for parents, children, educators and playworkers
As playworkers and play advocates working with children and their adults it is paramount that we make sure children are involved and supported in conversations and considerations around racism and the fight for race equality.
The issue of racial injustice is a fraught and heavy one, and is often dubbed as age inappropriate for children. This means that BAME parents bear the brunt of educating their own children by necessity of experience. This makes racism a 'Black issue', rather than something everyone needs to work to educate on and eradicate. If we can find ways to include children in the anti-racism self-reflection and education work happening at the moment, in sensitive ways, then we will raise more critical and considerate allies who will better understand the world around them.
The Children's Community School have an excellent landing page on social justice resources, which importantly includes an infographic of research showing "They're not too young to talk about race."
The following resources are largely aimed at White parents, caregivers and those who work with children, encouraging them to shoulder their fair share of anti-racism educating and awareness.
A Parent's Guide to Black Lives Matter
by Lily Pryer and Francesca Chong
This is a very comprehensive guide. It includes age appropriate explanations of white privilege, George Floyd and racism. This pdf also includes a brilliant list of age appropriate books, online resource, podcasts and films. The section "It's not just a narrative of struggle" teaches ways to allow children to positively experience diversity and engage with different cultures and races in nuanced and appreciative, rather than appropriative ways.
The Conscious Kid on Instagram has learning materials for adults and children alike, with a focus on child friendly reading materials.
We would also add That is My Dream! by Langston Hughes and Daniel Miyares, Little Leaders: Bold Women in Black History by Vashti Harrison, Antiracist Baby by Ibram X. Kendi and Grandad Mandela by Ambassador Zindzi Mandela. For older children and young adults, it is worth checking out Ghost Boys by Jewell Parker Rhodes, I am Alfonso Jones by Toni Medina and Noughts and Crosses by Malorie Blackman. Charis Books has a thorough reading list on "books that teach white children and teens how to undo racism and white supremacy."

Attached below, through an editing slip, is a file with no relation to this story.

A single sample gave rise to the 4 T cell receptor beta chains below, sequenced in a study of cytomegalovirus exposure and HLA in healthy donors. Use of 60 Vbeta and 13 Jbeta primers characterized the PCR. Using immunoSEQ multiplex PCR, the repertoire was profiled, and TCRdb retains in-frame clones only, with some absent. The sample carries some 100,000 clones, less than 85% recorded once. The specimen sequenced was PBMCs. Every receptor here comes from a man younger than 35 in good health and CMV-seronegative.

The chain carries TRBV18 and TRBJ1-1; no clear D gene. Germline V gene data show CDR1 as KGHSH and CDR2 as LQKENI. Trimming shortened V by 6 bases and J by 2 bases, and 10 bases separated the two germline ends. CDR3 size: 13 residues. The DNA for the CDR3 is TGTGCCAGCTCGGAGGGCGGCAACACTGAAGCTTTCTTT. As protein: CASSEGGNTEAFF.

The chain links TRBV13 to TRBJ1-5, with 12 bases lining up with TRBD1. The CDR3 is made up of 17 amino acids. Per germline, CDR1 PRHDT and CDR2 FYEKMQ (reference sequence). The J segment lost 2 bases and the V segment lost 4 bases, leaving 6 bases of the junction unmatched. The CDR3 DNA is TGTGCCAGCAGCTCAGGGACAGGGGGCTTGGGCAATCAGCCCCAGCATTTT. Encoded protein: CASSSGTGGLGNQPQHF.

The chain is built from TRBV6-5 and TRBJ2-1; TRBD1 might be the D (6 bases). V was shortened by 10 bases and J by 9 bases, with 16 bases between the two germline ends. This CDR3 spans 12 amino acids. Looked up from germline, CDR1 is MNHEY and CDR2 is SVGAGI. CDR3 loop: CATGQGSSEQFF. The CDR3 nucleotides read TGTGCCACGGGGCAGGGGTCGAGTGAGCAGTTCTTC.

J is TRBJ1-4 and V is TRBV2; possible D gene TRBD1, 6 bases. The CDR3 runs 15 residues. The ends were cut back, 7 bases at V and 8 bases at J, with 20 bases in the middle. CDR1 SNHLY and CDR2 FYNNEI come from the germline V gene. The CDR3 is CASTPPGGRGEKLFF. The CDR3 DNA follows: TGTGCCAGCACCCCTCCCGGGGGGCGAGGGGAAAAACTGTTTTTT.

Podcasts that help you talk to your children about race, compiled by Bello Collective.
This resource included podcasts caregivers can listen to, and also child-friendly ones. We like the look of Activist, You! for ages 5 and up which features interviews with youth activists, instilling the idea that kids are active citizens!
The new podcast from the makers of Serial takes a look at how racism, unconscious bias and privilege operate in the school system. Look for 'Nice White Parents' on your listening platforms.
Teaching Tolerance is a organisation that works from the belief that educators have a civic responsibility to learn and teach the continuing history and affects of racism, and work towards racial equality. Teaching Tolerance provides free to use lesson plans, classroom resources and building blocks for customised learning plans for educators.
Includes a Social Justice Standard, which provides a common language and a road map for anti-bias education at every age or grade level.
Covers Identity, Diversity, Justice and Action frameworks for teaching anti-bias from an early age
Includes a webinar - Let's Talk! Teaching Black Lives Matter.
More resources for teachers:
Critical Community Conversations. Cultivating the Elusive Dialogue about Racism with Parents, Community Members and Teachers
Play provision and play workers